New research by XpertHR offers a lens into the drivers, limitations, and tactics of workplace diversity and inclusion.

Survey findings indicate that companies of all sizes demonstrate progress, yet continue to face challenges with the diversity of their workforces, according to Peggy Carter-Ward, author of XpertHR's Diversity in the Workplace: A Survey of the American Business Landscape.

Based on the survey of more than 600 companies, Carter-Ward pointed to strong progress in the last five years.

“In particular, workplace diversity efforts since 2010 have focused on permitting employees to take unpaid leave to observe religious, cultural, and ethnic holidays; and increasing efforts to recruit and hire a diverse workforce," she says.

However, some workplaces struggle with diversity more than others, largely due to the geographic location and ability to recruit.

The benefits of a well-rounded and diverse workforce are well documented.
Respondents indicated that the most challenging aspects of moving diversity and inclusion forward are time/commitment, benchmarking of diversity and inclusion efforts, and resistance to change of the employee community and culture.

Among the findings:

  • More than half of workplaces report that diversity has increased over the past five years.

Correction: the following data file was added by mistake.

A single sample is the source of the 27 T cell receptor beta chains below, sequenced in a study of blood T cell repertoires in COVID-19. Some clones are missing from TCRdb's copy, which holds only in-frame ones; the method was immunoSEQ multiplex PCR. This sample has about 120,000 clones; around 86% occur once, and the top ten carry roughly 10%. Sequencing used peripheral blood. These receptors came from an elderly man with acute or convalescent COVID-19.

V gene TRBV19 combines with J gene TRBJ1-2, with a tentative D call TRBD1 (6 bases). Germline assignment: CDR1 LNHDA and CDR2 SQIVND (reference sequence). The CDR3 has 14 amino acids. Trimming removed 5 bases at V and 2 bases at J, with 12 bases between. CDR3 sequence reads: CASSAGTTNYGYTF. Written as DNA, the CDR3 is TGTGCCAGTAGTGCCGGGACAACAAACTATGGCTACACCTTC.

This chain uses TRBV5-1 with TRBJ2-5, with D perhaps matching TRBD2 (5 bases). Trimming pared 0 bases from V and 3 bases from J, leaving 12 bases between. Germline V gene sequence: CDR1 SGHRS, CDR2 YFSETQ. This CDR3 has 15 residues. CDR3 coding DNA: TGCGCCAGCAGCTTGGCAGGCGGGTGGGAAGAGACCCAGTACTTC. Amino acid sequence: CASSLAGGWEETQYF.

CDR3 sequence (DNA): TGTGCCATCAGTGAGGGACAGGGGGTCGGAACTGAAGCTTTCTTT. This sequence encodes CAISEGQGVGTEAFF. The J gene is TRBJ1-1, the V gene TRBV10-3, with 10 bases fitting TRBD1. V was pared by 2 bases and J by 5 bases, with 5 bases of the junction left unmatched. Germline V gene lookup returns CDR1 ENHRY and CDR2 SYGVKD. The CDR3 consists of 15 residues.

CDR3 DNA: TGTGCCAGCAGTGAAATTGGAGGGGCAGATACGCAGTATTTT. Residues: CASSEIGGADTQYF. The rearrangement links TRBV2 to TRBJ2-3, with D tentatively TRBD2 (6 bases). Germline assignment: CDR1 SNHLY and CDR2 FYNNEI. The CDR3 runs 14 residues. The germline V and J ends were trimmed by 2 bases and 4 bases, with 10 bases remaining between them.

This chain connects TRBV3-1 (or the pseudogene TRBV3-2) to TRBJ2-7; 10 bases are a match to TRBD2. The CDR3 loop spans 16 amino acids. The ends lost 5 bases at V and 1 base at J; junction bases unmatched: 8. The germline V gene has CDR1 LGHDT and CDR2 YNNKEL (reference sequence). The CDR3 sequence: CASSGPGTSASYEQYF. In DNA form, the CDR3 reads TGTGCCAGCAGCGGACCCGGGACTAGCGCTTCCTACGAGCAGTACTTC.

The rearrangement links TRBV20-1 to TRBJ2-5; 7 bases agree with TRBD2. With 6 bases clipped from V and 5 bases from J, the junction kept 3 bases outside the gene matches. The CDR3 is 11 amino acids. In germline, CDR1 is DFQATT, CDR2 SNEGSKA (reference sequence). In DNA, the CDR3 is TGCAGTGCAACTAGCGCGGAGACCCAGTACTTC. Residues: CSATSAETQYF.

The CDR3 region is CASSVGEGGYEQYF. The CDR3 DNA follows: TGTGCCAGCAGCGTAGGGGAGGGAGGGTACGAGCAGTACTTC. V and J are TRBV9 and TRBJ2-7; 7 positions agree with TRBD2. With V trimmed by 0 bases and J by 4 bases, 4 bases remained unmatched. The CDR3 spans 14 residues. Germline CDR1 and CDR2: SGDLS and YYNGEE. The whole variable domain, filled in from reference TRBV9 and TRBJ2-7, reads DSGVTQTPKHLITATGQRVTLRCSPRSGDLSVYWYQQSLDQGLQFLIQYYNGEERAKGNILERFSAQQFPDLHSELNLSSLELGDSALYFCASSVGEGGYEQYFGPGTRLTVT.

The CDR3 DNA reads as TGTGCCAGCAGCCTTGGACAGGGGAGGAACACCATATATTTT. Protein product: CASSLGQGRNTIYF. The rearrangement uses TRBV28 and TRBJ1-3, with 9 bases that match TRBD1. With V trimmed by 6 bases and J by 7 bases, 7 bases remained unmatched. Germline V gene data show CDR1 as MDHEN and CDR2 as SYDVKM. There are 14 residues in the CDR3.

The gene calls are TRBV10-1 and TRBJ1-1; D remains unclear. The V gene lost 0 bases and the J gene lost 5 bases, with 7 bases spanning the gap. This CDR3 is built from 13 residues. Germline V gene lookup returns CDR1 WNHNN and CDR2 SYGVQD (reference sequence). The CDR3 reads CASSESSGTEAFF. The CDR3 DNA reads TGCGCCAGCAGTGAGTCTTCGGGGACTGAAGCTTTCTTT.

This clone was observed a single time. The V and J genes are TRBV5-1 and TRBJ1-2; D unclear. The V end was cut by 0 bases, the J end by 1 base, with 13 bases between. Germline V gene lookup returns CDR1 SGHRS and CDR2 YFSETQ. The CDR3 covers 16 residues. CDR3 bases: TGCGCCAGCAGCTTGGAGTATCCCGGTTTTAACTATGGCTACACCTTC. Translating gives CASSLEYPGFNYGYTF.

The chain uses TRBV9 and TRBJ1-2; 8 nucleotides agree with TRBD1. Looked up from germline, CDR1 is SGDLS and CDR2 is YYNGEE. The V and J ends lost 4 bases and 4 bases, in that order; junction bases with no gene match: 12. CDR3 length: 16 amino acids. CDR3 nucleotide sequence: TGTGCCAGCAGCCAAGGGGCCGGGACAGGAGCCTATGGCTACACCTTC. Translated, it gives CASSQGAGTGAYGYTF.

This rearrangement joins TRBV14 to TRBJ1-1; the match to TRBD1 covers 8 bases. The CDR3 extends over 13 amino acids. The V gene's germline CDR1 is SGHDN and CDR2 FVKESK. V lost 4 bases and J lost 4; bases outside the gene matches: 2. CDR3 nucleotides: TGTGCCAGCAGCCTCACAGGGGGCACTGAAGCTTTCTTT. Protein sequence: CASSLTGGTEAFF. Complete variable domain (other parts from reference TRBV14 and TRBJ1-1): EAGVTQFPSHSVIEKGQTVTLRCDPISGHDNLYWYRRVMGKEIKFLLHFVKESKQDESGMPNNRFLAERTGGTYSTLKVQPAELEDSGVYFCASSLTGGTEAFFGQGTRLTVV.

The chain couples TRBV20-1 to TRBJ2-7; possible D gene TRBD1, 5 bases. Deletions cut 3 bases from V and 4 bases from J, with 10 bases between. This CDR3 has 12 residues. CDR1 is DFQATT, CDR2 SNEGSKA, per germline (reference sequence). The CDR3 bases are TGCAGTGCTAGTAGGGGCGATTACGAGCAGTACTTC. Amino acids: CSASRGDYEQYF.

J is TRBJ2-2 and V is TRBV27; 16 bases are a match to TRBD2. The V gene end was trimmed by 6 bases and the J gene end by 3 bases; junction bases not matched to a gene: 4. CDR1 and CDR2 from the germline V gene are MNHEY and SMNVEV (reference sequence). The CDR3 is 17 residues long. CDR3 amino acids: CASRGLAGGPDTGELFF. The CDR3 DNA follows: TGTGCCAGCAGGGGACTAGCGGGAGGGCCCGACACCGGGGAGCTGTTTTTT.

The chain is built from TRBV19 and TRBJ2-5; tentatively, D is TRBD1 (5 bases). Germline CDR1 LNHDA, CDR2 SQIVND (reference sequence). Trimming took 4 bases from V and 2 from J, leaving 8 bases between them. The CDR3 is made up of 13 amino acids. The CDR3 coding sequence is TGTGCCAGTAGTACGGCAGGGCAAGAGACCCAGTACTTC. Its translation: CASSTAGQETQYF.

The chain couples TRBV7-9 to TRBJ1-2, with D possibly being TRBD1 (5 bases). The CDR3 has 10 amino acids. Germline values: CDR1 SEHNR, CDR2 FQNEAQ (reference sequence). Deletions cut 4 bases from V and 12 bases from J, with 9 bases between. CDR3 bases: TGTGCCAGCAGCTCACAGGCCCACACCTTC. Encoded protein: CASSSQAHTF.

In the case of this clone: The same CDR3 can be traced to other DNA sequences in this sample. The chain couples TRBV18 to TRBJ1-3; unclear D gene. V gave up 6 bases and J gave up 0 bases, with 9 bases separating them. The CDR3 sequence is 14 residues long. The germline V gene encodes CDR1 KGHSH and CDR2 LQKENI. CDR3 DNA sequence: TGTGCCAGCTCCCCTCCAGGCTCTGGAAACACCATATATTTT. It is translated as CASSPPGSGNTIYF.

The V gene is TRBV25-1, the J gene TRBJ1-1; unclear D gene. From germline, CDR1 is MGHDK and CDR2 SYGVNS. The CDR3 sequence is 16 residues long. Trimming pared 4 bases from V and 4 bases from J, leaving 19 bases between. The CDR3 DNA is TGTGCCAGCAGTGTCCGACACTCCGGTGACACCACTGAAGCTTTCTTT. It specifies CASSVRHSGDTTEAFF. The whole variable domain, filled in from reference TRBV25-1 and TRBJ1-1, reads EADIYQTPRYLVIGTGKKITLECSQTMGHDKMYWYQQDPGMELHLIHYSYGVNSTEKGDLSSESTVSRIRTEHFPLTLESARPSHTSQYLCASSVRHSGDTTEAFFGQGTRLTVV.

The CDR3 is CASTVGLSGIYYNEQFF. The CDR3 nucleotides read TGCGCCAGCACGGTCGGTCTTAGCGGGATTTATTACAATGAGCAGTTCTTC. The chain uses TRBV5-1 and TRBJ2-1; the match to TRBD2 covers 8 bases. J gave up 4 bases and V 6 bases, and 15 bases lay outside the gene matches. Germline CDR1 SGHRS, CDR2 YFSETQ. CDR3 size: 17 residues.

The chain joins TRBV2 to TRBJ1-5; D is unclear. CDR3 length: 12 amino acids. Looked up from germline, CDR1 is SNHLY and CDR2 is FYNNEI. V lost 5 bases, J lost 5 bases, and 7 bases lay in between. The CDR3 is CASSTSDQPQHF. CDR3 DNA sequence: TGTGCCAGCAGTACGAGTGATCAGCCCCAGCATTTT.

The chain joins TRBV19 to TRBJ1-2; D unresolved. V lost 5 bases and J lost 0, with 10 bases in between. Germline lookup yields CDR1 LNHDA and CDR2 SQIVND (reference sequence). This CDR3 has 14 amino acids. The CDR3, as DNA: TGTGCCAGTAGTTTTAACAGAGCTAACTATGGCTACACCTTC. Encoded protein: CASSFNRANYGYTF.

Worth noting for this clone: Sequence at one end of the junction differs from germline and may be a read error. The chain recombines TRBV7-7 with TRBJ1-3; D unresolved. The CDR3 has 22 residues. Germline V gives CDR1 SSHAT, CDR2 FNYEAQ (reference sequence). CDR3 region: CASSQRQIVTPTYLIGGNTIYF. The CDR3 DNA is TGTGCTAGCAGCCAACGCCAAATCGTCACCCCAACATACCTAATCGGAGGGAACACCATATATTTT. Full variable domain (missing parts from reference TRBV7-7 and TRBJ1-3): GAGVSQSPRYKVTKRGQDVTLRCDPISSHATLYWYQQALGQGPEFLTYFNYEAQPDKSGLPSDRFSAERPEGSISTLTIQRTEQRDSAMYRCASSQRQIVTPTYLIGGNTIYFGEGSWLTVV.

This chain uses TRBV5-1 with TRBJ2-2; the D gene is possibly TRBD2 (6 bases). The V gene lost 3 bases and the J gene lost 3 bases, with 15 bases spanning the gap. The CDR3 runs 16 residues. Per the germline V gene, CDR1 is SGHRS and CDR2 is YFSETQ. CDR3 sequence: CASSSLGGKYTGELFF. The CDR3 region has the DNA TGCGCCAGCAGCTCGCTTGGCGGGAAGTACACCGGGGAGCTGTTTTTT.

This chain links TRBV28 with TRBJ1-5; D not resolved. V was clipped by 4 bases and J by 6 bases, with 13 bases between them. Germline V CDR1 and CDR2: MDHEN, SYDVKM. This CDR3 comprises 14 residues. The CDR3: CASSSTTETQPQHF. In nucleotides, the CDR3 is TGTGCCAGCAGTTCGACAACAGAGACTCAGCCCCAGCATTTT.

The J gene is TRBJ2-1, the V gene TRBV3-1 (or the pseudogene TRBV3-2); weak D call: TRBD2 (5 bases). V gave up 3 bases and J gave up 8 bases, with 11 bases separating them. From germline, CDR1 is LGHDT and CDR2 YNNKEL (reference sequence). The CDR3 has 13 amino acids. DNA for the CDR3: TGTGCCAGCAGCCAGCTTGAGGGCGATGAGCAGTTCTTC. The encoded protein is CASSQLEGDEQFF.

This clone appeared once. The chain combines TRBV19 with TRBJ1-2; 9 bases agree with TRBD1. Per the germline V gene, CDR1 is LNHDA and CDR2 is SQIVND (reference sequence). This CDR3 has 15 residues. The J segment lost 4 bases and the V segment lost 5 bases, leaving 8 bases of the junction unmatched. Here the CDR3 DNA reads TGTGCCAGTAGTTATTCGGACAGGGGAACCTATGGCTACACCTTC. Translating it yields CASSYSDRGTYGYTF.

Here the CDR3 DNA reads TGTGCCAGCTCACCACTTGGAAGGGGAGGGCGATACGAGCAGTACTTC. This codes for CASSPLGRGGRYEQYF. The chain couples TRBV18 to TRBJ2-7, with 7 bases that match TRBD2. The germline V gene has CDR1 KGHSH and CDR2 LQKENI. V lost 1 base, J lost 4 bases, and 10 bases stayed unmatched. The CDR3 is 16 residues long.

• Ethnic and racial diversity are traits most aggressively recruited, followed closely by veterans.
  • Geography played a role in the diversity of two thirds of workplaces, with one fifth reporting being hurt and more than four in 10 being helped by their geographic locale. Furthermore, global employers are far more likely to have diversity initiatives than their U.S.-only counterparts.
  • The three diversity initiatives prioritized for the next five years are formation of affinity groups; instituting mentoring programs and/or career development programs for diverse employees; and a focus on supplier diversity.

Carter-Ward pointed to unintended biases that often hamper diversity efforts, such as the phenomenon of "like hiring like" and potentially erroneous assumptions about details of the job requirements or an applicant's intrinsic capabilities.

"Yet," she says, "the benefits of a well-rounded and diverse workforce are well documented," noting that a workplace isn't optimized for talent if diversity isn't embraced and institutionalized.